That song is my life’s true story. I lost my mother when I was 10 years old. That was in 1994. I went to live with my father who had other women and I hit the challenge of a young boy growing up with step mothers, which I could no longer stand in 1997. I could not take it anymore. Many things happened we won’t go through them all. I left home and began living life as street child. As a result, I began taking weed, alcohol and sniffing paraffin till 2001 when I saw the light. What led you to see the light? Being on drugs for more than five years. I did drugs thinking they would help me get over the pain that I experienced as a parentless kid but year after year I was drawn more into sorrow and life’s complications which I grew tired of in 2001.
How did this happen?What changed you to the point of making the decision to start living life another way?
When I got into church for the very first time there was a love and life I hadn’t known. It was a different life. Life on the streets was individualistic, everyone worried only about themselves and thinking of how to steal to survive and feed. It was a dangerous life, always in fear of tomorrow.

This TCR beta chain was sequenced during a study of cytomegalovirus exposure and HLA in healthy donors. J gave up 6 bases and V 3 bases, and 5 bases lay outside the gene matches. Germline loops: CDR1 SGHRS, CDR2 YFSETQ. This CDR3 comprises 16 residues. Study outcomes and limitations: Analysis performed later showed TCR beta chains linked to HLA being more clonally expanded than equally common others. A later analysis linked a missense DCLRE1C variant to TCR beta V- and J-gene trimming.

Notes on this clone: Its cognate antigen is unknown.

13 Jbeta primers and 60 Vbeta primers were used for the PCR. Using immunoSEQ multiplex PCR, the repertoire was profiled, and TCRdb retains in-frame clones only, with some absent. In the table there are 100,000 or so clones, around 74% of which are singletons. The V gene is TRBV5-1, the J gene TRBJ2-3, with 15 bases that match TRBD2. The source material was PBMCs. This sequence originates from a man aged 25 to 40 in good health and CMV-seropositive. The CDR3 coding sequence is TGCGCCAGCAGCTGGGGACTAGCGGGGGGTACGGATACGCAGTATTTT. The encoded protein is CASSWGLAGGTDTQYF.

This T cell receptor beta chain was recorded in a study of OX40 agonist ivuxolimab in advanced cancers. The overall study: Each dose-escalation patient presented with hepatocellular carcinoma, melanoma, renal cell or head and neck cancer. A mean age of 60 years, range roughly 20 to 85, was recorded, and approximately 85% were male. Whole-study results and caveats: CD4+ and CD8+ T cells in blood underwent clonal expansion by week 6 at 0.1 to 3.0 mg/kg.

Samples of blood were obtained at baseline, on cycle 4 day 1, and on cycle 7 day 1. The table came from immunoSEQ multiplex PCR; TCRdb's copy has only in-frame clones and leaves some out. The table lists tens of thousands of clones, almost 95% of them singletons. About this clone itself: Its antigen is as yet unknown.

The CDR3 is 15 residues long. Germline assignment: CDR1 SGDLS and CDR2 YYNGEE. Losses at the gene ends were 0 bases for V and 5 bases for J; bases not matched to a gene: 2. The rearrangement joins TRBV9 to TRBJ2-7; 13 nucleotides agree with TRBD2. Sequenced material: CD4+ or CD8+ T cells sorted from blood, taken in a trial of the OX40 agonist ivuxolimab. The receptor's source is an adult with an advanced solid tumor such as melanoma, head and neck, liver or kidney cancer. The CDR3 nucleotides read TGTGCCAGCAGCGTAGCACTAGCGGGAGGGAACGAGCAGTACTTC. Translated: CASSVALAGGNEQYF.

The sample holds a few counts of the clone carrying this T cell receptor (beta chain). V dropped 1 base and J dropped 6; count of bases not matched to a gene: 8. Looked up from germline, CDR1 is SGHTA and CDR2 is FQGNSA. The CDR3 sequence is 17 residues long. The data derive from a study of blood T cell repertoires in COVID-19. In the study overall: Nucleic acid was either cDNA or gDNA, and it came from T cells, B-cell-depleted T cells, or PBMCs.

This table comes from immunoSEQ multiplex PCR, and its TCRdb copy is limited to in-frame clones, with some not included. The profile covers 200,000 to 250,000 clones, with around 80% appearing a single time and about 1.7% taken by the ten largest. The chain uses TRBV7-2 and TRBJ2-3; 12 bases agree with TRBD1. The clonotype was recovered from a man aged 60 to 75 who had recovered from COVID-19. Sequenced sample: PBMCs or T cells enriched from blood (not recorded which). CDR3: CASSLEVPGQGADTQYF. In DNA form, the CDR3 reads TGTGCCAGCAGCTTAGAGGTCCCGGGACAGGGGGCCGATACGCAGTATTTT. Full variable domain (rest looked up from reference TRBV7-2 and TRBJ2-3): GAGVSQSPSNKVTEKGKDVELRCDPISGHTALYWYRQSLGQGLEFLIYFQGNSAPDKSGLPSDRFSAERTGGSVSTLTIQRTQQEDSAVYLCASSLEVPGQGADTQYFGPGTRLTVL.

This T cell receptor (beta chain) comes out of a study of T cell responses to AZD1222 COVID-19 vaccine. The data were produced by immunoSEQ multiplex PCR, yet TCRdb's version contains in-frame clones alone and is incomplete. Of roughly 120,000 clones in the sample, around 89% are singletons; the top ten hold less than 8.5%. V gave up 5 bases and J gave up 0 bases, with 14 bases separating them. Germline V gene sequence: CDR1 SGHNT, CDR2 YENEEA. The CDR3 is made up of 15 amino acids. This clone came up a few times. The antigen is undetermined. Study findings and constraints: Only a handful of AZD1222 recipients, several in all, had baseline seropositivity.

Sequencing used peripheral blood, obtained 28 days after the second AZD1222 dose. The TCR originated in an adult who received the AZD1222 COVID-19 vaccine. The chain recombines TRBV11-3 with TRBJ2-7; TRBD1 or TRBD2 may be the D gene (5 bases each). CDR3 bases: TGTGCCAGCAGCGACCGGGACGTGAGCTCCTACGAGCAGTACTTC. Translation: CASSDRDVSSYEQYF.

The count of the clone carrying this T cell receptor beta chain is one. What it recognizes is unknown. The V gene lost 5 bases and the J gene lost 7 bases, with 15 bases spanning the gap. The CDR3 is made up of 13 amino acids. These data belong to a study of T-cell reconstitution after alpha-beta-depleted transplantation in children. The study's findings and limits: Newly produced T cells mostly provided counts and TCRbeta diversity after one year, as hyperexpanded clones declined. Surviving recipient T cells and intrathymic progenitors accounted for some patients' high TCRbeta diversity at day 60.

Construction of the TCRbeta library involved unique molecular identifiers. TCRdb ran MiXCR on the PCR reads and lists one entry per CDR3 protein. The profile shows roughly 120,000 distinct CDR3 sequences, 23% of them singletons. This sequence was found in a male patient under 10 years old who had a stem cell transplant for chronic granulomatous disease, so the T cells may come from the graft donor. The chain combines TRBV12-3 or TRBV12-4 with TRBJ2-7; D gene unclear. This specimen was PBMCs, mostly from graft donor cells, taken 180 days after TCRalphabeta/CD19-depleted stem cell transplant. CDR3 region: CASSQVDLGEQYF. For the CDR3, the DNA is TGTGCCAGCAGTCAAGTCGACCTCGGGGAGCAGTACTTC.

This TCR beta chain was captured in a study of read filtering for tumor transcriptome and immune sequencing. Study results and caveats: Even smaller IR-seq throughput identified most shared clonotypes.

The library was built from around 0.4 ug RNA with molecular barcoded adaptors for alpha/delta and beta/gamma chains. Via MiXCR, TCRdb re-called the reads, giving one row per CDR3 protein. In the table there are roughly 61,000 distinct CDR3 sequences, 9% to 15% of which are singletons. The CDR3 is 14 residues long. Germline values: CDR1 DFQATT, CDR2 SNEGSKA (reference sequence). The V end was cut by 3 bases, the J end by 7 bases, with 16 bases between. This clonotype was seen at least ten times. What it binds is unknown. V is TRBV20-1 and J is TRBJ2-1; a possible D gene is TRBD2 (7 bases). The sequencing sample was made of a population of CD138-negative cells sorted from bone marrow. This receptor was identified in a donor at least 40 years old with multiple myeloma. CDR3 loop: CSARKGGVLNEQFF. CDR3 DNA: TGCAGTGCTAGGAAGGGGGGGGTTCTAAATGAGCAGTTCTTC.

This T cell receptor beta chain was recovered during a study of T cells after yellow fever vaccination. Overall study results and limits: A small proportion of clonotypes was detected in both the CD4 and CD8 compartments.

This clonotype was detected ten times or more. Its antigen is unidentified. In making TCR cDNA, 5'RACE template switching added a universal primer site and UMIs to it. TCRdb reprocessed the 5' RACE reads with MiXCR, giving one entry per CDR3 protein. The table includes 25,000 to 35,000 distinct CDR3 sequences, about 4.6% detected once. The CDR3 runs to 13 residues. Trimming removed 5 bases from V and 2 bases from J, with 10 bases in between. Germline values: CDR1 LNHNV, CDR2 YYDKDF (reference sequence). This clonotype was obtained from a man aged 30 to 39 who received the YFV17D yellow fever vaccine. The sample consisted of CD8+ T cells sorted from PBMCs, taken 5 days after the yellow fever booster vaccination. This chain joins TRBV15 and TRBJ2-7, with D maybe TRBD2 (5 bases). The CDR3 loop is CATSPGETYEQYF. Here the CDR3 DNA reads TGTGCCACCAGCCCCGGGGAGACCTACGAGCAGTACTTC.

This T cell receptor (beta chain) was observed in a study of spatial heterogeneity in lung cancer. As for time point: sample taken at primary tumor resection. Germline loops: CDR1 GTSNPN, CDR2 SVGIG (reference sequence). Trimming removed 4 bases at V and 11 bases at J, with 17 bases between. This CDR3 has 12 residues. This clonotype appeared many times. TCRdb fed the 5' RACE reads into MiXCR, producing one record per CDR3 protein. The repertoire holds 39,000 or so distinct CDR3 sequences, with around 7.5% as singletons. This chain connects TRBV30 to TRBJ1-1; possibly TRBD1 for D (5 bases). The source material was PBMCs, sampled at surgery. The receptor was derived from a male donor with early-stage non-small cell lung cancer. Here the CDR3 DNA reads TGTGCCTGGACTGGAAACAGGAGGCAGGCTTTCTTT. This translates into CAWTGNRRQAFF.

What particularly led you to church?
After the years on the streets, many things happened to me. I just couldn’t take it anymore. Things were going through my mind.
Which church did you go to? Pastor Robert Kayanja’s Miracle Centre Cathedral.
How did you get there?
A friend of mine, Daniel Kimuli, that I lived with in Kiyaye zone in Nankulabye, took me there. He saw what I was going through and asked me to try church though he didn’t go himself. He directed me and on that Sunday I went to Miracle Centre and the atmosphere, the love, the family, life setting, the word of God, impacted on me. I had never felt like that before and I never turned back.
Is this where you discovered the artiste in you?
Yes but never in my life had I ever dreamt that I would sing. I grew up seeing planes in the sky with peers and told them I wanted to become a pilot or doctor.